May vows to deliver EU exit in full despite legal setback

British Prime Minister Theresa May looks on as she leaves the European Union leaders summit on Oct 21, 2016.
British Prime Minister Theresa May looks on as she leaves the European Union leaders summit on Oct 21, 2016.PHOTO: AFP

LONDON • British Prime Minister Theresa May has said she would deliver a full exit from the European Union (EU), hitting back at critics of her Brexit strategy who have threatened to try to block the process in Parliament.

The government's plans to launch a two-year divorce process by the end of March next year were thrown into disarray last Thursday when a court ruled that Parliament must be consulted on the decision. Mrs May has said she is confident of overturning the ruling.

Nevertheless, the prospect of a parliamentary vote has enraged eurosceptic lawmakers who fear the "hard Brexit" they want will be watered down, and emboldened political opponents who want a less radical split from the bloc, according to a Reuters report.

Writing in The Sunday Telegraph newspaper, Mrs May signalled she would resist any attempt to force her to change her approach to leaving the EU, a historic break that was approved by 52 per cent of Britons in a referendum in June.

"The people made their choice, and did so decisively. It is the responsibility of the government to get on with the job and to carry out their instruction in full," she wrote.

She said members of Parliament who regretted the referendum result "need to accept what the people decided".

The head of Britain's opposition Labour Party, Mr Jeremy Corbyn, said in a newspaper interview that he would try to block the commencement of divorce talks with the EU if the government does not agree to his Brexit demands.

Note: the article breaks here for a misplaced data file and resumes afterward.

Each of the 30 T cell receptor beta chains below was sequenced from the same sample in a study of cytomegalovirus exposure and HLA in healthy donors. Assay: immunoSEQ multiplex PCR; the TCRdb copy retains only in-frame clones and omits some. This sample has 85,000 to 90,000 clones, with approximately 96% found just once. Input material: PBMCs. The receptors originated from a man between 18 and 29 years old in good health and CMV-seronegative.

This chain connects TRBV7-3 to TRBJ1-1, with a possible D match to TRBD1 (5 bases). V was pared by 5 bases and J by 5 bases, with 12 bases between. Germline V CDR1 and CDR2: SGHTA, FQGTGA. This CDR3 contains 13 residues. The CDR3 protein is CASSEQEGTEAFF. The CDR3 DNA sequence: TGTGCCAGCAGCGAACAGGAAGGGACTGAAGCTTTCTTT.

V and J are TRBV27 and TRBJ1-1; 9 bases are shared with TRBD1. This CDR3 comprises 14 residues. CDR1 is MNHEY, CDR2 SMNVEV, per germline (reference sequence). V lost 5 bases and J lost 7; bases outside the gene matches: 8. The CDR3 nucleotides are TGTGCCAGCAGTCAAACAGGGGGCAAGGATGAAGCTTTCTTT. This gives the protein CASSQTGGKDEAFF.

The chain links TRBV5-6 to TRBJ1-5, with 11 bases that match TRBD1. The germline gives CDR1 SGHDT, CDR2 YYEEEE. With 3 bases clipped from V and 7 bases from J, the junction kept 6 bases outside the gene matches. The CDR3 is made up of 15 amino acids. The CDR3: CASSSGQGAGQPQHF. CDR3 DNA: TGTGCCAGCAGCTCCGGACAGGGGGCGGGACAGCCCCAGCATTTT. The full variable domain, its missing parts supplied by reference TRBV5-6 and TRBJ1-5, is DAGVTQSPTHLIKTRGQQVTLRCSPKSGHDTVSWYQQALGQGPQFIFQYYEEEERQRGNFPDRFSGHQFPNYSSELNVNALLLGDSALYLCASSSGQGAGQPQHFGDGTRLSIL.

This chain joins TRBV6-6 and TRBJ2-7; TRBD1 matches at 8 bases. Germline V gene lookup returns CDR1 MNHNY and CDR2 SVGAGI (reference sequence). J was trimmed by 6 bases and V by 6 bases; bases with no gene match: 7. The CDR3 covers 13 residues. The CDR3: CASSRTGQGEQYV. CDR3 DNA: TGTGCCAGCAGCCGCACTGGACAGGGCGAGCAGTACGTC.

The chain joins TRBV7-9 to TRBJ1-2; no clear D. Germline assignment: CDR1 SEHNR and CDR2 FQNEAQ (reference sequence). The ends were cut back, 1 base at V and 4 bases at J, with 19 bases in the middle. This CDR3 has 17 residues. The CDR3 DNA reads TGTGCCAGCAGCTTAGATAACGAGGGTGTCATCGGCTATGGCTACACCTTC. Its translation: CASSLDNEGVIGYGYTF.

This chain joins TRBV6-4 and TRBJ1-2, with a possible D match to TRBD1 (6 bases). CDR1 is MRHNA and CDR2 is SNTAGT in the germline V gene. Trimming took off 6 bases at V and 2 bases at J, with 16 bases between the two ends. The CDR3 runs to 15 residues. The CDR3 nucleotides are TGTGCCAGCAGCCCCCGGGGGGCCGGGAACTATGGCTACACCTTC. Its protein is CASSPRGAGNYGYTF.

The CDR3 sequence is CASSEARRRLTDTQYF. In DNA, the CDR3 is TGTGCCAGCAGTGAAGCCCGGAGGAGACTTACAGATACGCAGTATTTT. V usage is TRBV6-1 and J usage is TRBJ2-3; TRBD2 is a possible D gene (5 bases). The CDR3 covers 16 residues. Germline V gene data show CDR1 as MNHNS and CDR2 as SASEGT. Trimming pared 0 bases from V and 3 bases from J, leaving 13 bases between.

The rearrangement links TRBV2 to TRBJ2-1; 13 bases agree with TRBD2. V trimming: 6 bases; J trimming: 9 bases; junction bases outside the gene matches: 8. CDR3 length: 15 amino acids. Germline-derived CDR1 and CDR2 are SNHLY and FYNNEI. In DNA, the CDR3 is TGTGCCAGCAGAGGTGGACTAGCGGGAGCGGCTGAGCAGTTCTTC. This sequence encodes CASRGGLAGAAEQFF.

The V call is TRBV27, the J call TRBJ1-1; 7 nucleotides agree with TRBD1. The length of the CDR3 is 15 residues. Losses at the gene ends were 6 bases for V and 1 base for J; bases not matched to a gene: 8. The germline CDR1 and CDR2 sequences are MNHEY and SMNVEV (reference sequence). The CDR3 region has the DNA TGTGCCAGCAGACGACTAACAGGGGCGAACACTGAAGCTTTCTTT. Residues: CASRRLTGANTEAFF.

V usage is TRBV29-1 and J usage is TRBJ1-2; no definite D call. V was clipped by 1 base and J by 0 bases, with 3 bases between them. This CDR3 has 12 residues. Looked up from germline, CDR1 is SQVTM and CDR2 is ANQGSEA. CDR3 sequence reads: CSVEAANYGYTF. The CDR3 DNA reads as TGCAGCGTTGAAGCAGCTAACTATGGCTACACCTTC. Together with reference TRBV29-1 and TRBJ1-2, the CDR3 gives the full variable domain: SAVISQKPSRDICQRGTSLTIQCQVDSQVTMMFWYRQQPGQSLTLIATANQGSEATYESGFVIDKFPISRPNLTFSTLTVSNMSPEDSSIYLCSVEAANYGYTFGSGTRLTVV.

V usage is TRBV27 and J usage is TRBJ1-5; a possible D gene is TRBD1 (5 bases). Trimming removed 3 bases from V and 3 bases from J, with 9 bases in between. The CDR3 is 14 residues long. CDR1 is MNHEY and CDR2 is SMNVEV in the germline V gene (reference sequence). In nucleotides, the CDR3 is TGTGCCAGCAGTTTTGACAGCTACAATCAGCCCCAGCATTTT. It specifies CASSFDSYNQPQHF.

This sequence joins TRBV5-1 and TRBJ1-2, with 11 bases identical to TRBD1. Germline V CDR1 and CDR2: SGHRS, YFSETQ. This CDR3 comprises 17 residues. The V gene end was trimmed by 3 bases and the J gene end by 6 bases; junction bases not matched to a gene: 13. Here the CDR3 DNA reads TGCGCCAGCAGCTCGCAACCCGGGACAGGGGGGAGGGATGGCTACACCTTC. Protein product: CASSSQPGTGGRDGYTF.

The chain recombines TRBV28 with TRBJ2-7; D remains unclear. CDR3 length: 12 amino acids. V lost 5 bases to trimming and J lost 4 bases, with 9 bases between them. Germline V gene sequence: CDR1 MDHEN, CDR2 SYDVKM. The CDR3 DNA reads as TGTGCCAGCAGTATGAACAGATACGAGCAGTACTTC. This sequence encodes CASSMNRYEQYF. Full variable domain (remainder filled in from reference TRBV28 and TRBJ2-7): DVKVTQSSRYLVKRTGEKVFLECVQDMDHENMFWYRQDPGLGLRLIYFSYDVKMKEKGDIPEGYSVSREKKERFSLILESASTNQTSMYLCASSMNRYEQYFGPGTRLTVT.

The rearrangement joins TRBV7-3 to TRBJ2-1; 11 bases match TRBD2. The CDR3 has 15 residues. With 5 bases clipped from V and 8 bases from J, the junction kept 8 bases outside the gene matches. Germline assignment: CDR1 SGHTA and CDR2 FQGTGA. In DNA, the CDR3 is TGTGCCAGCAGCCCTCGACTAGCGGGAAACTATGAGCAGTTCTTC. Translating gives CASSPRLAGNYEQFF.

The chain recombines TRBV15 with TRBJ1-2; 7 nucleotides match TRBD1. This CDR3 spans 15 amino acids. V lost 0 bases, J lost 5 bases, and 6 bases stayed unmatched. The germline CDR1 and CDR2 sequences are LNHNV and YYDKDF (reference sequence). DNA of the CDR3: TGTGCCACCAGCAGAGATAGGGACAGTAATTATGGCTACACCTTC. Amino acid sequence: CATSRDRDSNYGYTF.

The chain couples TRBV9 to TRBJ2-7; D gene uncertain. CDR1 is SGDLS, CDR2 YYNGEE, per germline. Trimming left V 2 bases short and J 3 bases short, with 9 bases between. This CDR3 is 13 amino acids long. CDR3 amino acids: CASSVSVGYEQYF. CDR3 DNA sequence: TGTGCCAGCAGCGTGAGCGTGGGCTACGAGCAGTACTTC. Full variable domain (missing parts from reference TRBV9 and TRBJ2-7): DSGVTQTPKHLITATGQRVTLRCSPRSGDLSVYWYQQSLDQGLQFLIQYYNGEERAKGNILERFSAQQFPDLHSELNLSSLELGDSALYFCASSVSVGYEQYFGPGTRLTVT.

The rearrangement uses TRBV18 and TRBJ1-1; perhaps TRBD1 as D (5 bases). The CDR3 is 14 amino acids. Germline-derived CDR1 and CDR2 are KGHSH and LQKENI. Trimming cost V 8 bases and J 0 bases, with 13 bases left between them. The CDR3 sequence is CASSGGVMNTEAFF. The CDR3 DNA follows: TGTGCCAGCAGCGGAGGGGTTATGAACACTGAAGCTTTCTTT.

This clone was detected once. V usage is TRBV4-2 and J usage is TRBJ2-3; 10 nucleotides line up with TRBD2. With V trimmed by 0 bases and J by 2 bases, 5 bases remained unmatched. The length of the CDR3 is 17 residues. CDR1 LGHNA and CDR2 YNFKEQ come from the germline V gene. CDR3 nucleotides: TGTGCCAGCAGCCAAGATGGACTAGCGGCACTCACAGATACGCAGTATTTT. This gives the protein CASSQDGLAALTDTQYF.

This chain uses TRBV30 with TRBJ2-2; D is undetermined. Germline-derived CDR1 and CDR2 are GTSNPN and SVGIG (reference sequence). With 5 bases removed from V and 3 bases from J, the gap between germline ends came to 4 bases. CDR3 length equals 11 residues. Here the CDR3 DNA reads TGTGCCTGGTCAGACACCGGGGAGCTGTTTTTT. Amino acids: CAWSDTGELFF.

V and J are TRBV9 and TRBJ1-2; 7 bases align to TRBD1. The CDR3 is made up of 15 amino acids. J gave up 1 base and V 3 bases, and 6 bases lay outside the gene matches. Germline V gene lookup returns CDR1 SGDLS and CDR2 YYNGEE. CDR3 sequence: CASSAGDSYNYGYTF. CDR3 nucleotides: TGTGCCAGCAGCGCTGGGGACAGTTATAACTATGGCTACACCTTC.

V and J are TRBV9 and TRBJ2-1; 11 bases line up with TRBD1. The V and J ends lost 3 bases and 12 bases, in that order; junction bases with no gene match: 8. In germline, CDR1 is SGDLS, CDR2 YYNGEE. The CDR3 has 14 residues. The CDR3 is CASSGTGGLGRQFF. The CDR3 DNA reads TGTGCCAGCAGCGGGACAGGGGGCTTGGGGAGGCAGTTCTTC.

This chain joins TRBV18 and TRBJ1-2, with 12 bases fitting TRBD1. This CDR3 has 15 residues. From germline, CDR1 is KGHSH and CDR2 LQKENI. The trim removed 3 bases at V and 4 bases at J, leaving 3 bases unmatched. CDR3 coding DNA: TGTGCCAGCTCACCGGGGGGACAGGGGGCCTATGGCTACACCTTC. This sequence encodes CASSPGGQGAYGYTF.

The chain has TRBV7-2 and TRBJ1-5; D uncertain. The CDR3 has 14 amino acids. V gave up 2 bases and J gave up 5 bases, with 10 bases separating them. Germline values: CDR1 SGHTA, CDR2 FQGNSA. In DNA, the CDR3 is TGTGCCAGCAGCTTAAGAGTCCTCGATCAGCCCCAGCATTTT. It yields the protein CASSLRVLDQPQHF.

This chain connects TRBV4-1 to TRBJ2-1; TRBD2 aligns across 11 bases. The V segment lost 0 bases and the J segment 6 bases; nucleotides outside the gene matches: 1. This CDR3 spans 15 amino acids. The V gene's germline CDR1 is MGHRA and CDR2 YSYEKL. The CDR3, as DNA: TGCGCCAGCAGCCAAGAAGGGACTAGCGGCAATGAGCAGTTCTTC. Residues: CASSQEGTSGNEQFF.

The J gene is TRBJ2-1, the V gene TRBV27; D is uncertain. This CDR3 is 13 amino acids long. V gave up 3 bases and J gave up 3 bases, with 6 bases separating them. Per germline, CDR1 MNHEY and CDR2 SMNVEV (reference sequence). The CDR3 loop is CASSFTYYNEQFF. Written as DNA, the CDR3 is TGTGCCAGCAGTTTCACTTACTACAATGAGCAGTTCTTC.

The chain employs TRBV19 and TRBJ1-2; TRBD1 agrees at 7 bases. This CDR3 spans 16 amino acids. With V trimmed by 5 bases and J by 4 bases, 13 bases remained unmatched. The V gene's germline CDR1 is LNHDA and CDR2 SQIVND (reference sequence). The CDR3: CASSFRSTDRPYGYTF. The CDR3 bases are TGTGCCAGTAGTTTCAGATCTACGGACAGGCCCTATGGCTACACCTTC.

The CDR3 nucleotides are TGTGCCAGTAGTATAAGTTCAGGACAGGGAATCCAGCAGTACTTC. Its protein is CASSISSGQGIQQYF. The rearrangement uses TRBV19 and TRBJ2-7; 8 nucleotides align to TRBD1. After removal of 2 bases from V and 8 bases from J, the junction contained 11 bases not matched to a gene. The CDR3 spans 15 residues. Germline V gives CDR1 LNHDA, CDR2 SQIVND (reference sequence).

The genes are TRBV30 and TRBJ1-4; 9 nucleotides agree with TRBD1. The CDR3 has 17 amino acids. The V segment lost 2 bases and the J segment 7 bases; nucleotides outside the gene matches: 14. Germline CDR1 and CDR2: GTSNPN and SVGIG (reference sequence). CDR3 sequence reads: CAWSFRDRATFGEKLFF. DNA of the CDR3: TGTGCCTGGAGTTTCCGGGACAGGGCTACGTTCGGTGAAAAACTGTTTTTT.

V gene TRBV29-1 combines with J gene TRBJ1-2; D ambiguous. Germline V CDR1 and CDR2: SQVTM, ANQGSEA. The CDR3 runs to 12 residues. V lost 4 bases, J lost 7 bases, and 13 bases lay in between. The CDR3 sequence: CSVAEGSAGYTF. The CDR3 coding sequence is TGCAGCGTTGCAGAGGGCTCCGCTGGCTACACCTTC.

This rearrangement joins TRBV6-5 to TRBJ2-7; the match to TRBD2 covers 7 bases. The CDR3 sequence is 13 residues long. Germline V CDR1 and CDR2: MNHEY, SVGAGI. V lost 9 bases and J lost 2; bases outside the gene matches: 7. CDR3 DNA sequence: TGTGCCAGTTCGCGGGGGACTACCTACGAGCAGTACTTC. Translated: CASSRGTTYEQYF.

Mrs May's government, which has given little away about its plans for Britain's future relationship with the EU, has said that having to set out a detailed negotiating strategy to Parliament would put it at a disadvantage in the talks.

Parliament could, in theory, block Brexit because most members supported staying in the EU in June's referendum. But many lawmakers have signalled they would be willing to reverse their position to reflect the referendum result.

A government appeal against the High Court ruling is expected to be considered by the Supreme Court next month.

The Guardian reported that Mrs May will send a Cabinet minister to the House of Commons today to make a statement on the ruling.

A version of this article appeared in the print edition of The Straits Times on November 07, 2016, with the headline 'May vows to deliver EU exit in full despite legal setback'. Print Edition | Subscribe